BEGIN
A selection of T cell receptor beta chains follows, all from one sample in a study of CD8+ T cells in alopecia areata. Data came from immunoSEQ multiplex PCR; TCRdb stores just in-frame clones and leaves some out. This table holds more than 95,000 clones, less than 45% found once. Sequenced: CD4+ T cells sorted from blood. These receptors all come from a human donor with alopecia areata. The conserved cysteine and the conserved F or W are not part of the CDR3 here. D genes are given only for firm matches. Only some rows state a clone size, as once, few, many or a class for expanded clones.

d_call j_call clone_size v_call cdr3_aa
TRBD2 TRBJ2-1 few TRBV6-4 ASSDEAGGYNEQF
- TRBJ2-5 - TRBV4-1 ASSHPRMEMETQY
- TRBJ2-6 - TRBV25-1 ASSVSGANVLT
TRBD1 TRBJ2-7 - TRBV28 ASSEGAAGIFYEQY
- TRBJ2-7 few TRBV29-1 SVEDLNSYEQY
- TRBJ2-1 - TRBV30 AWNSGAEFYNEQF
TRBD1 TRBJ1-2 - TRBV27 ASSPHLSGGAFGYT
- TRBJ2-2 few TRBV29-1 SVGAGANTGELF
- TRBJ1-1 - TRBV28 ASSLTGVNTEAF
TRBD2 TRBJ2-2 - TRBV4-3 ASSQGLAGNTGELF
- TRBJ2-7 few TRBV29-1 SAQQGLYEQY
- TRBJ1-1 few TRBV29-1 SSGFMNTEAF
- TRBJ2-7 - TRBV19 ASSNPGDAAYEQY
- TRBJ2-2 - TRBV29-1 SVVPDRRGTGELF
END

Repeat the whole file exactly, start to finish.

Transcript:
A selection of T cell receptor beta chains follows, all from one sample in a study of CD8+ T cells in alopecia areata. Data came from immunoSEQ multiplex PCR; TCRdb stores just in-frame clones and leaves some out. This table holds more than 95,000 clones, less than 45% found once. Sequenced: CD4+ T cells sorted from blood. These receptors all come from a human donor with alopecia areata. The conserved cysteine and the conserved F or W are not part of the CDR3 here. D genes are given only for firm matches. Only some rows state a clone size, as once, few, many or a class for expanded clones.

d_call j_call clone_size v_call cdr3_aa
TRBD2 TRBJ2-1 few TRBV6-4 ASSDEAGGYNEQF
- TRBJ2-5 - TRBV4-1 ASSHPRMEMETQY
- TRBJ2-6 - TRBV25-1 ASSVSGANVLT
TRBD1 TRBJ2-7 - TRBV28 ASSEGAAGIFYEQY
- TRBJ2-7 few TRBV29-1 SVEDLNSYEQY
- TRBJ2-1 - TRBV30 AWNSGAEFYNEQF
TRBD1 TRBJ1-2 - TRBV27 ASSPHLSGGAFGYT
- TRBJ2-2 few TRBV29-1 SVGAGANTGELF
- TRBJ1-1 - TRBV28 ASSLTGVNTEAF
TRBD2 TRBJ2-2 - TRBV4-3 ASSQGLAGNTGELF
- TRBJ2-7 few TRBV29-1 SAQQGLYEQY
- TRBJ1-1 few TRBV29-1 SSGFMNTEAF
- TRBJ2-7 - TRBV19 ASSNPGDAAYEQY
- TRBJ2-2 - TRBV29-1 SVVPDRRGTGELF